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Does the U.S. health care sector suffer from Baumol's cost disease? Evidence from the 50 states

  • Bates, Laurie J.
  • Santerre, Rexford E.

This study examines if health care costs in the United States are affected by Baumol's cost disease. It relies on an empirical test proposed by Hartwig (2008) and extended by Colombier (2010) and uses a panel data set of 50 states over the 1980–2009 period. The results suggest that health care costs grow more rapidly when economy-wide wage increases exceed productivity gains. The findings are fairly robust with respect to time- and state-fixed effects, individual state time trends, and two-stage least square estimation. Consequently, this study suggests that the U.S. health care sector suffers from Baumol's cost disease.

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Article provided by Elsevier in its journal Journal of Health Economics.

Volume (Year): 32 (2013)
Issue (Month): 2 ()
Pages: 386-391

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Handle: RePEc:eee:jhecon:v:32:y:2013:i:2:p:386-391
Contact details of provider: Web page: http://www.elsevier.com/locate/inca/505560

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  1. Douglas Staiger & James H. Stock, 1994. "Instrumental Variables Regression with Weak Instruments," NBER Technical Working Papers 0151, National Bureau of Economic Research, Inc.
  2. Granger, C. W. J. & Newbold, P., 1974. "Spurious regressions in econometrics," Journal of Econometrics, Elsevier, vol. 2(2), pages 111-120, July.
  3. Gerdtham, Ulf-G. & Jonsson, Bengt, 2000. "International comparisons of health expenditure: Theory, data and econometric analysis," Handbook of Health Economics, in: A. J. Culyer & J. P. Newhouse (ed.), Handbook of Health Economics, edition 1, volume 1, chapter 1, pages 11-53 Elsevier.
  4. Jonathan Heathcote & Morris Davis, 2004. "The Price and Quantity of Residential Land in the United States," 2004 Meeting Papers 32, Society for Economic Dynamics.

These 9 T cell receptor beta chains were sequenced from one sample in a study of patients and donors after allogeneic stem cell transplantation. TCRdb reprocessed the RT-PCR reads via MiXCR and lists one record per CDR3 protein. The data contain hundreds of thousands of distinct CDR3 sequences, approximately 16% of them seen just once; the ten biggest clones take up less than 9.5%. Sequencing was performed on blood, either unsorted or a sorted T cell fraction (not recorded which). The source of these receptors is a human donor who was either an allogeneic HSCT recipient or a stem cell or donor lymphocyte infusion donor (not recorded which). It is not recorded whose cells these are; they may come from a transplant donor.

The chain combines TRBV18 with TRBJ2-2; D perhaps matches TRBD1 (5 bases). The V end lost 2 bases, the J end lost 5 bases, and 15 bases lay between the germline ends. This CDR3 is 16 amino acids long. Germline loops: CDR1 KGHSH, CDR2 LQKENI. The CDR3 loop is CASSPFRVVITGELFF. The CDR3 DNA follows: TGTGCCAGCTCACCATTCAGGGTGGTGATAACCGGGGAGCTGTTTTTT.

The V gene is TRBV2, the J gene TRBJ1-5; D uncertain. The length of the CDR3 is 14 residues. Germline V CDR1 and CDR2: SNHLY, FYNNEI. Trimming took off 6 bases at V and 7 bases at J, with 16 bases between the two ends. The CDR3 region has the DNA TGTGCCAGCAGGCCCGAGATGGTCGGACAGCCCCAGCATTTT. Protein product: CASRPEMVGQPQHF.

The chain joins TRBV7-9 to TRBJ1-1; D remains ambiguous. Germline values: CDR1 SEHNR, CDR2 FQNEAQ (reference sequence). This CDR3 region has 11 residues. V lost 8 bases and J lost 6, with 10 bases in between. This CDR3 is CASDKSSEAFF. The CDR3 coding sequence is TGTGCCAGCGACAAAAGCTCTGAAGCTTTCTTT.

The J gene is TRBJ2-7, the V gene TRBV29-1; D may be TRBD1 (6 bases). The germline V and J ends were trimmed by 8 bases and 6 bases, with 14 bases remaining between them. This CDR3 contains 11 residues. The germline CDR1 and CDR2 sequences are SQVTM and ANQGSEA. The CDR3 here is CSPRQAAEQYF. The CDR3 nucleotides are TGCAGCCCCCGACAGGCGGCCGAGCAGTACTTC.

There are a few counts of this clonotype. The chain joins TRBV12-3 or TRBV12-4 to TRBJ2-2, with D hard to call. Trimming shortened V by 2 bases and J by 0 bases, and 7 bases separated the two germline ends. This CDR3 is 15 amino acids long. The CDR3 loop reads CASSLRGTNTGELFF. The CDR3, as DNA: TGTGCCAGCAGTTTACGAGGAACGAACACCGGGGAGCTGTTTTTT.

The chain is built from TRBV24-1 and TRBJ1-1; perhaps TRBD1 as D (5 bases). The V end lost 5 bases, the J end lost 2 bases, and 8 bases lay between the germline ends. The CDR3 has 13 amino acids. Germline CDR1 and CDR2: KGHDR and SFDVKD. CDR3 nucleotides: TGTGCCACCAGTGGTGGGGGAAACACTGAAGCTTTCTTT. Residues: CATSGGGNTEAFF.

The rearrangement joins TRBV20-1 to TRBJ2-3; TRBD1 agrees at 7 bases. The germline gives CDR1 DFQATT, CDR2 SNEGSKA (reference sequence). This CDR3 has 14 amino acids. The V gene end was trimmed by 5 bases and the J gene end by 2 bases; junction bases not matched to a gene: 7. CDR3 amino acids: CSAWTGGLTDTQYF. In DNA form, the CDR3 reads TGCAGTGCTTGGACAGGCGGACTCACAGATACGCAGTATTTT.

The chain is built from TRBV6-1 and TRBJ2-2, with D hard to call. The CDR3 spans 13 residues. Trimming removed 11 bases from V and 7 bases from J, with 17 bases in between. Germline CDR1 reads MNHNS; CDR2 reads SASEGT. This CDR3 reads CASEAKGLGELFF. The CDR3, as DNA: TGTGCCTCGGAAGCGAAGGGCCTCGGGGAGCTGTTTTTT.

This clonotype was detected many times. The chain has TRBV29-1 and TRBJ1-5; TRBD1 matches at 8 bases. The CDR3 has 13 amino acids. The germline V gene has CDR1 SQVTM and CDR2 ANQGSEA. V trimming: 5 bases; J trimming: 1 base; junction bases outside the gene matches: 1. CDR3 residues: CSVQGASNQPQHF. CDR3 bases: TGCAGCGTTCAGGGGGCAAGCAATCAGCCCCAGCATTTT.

5. William D. Nordhaus, 2006. "Baumol's Diseases: A Macroeconomic Perspective," NBER Working Papers 12218, National Bureau of Economic Research, Inc.
  6. Jack E. Triplett & Barry P. Bosworth, 2003. "Productivity measurement issues in services industries: "Baumol's disease" has been cured," Economic Policy Review, Federal Reserve Bank of New York, issue Sep, pages 23-33.
  7. Colombier, Carsten, 2012. "Drivers of health care expenditure: Does Baumol's cost disease loom large?," FiFo Discussion Papers - Finanzwissenschaftliche Diskussionsbeiträge 12-5, University of Cologne, FiFo Institute for Public Economics.
  8. Barry T. Hirsch & David A. Macpherson, 2003. "Union Membership and Coverage Database from the Current Population Survey: Note," Industrial and Labor Relations Review, ILR Review, Cornell University, ILR School, vol. 56(2), pages 349-354, January.
  9. James H. Stock & Motohiro Yogo, 2002. "Testing for Weak Instruments in Linear IV Regression," NBER Technical Working Papers 0284, National Bureau of Economic Research, Inc.
  10. Jochen Hartwig, 2006. "What Drives Health Care Expenditure? Baumol’s Model of ‘Unbalanced Growth’ Revisited," KOF Working papers 06-133, KOF Swiss Economic Institute, ETH Zurich.
  11. Joseph P. Newhouse, 1992. "Medical Care Costs: How Much Welfare Loss?," Journal of Economic Perspectives, American Economic Association, vol. 6(3), pages 3-21, Summer.
  12. Jochen Hartwig, 2011. "Can Baumol's model of unbalanced growth contribute to explaining the secular rise in health care expenditure? An alternative test," Applied Economics, Taylor & Francis Journals, vol. 43(2), pages 173-184.
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